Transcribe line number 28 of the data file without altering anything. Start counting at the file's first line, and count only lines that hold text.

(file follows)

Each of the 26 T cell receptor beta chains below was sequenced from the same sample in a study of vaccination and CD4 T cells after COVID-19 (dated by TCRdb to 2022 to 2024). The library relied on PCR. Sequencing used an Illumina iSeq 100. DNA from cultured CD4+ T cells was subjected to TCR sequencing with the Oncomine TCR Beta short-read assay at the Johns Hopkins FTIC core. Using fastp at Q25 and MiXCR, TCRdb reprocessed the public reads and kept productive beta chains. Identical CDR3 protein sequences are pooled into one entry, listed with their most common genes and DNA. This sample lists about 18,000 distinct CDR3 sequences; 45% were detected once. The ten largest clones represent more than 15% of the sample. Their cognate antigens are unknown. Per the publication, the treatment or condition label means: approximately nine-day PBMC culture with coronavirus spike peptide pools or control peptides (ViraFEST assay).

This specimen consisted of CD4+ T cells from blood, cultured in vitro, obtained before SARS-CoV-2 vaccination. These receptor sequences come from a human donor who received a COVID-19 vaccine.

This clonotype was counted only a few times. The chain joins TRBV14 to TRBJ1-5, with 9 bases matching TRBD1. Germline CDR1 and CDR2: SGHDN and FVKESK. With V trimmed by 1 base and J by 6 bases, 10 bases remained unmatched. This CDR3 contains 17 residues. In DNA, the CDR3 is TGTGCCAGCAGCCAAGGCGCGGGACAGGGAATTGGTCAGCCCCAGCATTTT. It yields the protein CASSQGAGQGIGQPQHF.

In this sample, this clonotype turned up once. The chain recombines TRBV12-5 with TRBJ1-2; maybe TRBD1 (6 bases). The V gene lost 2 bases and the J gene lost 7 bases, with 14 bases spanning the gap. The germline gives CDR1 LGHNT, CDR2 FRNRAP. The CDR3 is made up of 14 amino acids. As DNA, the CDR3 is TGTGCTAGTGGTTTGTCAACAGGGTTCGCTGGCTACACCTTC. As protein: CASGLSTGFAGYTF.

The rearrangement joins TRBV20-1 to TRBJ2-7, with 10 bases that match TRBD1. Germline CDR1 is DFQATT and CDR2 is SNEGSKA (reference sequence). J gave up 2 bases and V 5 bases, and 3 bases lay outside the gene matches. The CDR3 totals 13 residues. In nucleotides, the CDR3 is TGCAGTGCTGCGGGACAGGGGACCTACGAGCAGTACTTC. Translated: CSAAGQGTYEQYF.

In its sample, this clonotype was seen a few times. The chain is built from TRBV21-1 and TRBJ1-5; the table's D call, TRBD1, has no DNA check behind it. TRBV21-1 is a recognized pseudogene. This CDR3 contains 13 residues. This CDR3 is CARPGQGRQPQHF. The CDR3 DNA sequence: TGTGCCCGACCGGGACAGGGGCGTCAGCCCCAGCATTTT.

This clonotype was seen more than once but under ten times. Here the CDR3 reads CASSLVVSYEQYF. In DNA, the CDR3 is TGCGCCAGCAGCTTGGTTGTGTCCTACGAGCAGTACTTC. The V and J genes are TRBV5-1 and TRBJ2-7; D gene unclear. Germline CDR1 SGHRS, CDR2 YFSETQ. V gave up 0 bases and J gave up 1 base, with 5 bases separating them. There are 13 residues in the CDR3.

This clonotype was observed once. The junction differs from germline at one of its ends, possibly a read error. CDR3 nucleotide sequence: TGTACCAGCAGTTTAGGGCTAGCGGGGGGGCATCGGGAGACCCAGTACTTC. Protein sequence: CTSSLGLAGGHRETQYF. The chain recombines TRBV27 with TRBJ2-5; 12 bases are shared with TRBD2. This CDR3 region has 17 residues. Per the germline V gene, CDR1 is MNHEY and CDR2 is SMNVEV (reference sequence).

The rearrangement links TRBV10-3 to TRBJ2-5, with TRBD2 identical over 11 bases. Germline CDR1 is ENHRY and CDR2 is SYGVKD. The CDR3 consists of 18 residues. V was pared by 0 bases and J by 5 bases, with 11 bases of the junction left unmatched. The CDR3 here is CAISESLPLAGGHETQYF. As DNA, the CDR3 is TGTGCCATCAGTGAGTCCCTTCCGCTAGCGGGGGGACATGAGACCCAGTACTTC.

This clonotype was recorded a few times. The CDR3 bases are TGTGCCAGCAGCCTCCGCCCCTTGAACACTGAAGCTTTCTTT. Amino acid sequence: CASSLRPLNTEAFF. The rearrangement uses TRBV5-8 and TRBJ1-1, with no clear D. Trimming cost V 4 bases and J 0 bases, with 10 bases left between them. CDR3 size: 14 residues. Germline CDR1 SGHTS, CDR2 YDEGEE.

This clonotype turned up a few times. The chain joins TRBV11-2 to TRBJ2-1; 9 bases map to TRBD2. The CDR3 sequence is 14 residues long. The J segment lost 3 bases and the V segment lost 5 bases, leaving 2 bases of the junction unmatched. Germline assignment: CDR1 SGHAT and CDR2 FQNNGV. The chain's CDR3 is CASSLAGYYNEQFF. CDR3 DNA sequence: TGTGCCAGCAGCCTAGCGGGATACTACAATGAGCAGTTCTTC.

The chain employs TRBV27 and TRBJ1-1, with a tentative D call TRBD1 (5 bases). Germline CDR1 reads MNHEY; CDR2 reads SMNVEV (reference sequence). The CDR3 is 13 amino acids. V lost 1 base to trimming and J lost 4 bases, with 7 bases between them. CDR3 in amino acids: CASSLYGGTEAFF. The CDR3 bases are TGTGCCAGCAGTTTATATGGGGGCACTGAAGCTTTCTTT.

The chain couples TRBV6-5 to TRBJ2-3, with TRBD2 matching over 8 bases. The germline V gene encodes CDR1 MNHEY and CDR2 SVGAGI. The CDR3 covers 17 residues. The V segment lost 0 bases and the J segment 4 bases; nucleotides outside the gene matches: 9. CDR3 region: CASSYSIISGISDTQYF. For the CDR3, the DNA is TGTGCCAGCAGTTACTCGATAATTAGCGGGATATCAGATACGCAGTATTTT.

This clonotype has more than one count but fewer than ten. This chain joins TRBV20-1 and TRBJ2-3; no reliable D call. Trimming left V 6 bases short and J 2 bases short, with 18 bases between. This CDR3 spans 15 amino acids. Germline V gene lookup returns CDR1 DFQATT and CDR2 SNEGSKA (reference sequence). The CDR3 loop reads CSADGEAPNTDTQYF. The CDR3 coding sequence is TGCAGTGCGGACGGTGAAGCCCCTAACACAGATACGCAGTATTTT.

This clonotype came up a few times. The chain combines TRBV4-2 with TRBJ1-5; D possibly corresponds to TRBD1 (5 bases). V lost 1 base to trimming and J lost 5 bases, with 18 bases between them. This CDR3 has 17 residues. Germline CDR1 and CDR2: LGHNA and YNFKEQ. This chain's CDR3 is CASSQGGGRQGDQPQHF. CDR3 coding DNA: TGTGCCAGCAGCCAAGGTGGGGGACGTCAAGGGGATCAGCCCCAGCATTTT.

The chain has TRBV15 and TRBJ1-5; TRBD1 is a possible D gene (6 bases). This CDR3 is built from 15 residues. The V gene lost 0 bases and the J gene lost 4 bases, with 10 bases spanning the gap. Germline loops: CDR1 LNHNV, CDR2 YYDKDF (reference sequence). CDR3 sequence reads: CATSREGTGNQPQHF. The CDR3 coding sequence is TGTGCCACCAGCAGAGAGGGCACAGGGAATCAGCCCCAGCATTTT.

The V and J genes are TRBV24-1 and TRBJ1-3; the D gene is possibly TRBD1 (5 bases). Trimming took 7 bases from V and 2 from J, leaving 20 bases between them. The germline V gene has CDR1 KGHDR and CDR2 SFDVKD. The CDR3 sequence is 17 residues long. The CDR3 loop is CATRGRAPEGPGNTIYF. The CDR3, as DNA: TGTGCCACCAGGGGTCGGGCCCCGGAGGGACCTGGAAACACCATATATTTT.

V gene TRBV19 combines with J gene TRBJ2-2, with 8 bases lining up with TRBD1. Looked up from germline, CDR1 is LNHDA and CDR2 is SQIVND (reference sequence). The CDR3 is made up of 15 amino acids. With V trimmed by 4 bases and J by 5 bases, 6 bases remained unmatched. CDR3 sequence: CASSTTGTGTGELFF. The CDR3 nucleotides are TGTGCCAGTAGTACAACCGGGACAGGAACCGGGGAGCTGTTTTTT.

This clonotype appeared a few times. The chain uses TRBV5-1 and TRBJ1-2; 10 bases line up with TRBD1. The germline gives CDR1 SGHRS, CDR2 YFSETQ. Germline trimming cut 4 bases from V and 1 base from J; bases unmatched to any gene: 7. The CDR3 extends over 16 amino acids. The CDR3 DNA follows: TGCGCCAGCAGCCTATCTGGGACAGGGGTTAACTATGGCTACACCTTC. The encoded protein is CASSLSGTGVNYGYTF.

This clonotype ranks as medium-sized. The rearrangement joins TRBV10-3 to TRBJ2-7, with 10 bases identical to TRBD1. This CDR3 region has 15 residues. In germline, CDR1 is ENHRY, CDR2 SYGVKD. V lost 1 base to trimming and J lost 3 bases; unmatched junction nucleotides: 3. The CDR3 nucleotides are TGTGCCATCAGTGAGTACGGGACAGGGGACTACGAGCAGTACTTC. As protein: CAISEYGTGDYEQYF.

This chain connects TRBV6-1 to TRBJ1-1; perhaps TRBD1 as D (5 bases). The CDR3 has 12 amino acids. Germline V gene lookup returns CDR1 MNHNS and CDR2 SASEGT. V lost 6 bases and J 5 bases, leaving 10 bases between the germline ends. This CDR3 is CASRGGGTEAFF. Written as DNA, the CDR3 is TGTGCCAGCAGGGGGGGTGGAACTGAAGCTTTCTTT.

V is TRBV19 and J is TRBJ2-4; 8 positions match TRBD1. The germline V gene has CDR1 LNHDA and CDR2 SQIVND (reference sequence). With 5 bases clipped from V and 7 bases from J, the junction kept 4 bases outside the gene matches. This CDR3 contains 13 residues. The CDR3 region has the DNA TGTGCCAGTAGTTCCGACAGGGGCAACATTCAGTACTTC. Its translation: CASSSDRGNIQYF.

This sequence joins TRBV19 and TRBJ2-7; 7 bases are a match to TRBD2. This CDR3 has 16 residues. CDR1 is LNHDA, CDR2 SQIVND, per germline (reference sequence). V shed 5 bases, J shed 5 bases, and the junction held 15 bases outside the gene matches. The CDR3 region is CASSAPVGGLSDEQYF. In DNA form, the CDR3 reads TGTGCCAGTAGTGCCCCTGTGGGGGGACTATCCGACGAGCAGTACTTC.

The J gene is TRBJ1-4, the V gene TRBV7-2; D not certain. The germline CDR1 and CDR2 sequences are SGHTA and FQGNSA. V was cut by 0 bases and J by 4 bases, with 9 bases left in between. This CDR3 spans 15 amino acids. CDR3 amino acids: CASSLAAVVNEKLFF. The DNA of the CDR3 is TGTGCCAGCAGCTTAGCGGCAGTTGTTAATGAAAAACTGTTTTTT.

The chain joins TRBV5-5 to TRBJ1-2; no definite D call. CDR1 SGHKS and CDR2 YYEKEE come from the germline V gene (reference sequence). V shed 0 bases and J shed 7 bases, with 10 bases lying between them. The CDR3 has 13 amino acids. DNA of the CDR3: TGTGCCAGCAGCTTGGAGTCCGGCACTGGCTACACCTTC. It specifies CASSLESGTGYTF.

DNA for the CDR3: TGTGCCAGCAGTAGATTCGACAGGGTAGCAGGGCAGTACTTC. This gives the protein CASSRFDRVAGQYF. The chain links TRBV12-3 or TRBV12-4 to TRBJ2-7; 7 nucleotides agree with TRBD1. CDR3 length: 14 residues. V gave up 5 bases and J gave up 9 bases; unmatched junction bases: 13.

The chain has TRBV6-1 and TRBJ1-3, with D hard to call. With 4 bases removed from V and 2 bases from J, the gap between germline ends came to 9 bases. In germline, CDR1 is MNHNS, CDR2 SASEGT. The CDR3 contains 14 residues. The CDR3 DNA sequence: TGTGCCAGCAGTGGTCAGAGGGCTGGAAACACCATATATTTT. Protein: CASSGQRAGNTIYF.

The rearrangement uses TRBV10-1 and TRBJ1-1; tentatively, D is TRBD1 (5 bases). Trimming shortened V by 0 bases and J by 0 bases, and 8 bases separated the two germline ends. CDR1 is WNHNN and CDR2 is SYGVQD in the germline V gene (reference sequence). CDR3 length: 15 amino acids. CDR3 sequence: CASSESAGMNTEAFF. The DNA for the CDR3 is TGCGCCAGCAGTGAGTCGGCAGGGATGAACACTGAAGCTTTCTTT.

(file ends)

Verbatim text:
The rearrangement uses TRBV10-1 and TRBJ1-1; tentatively, D is TRBD1 (5 bases). Trimming shortened V by 0 bases and J by 0 bases, and 8 bases separated the two germline ends. CDR1 is WNHNN and CDR2 is SYGVQD in the germline V gene (reference sequence). CDR3 length: 15 amino acids. CDR3 sequence: CASSESAGMNTEAFF. The DNA for the CDR3 is TGCGCCAGCAGTGAGTCGGCAGGGATGAACACTGAAGCTTTCTTT.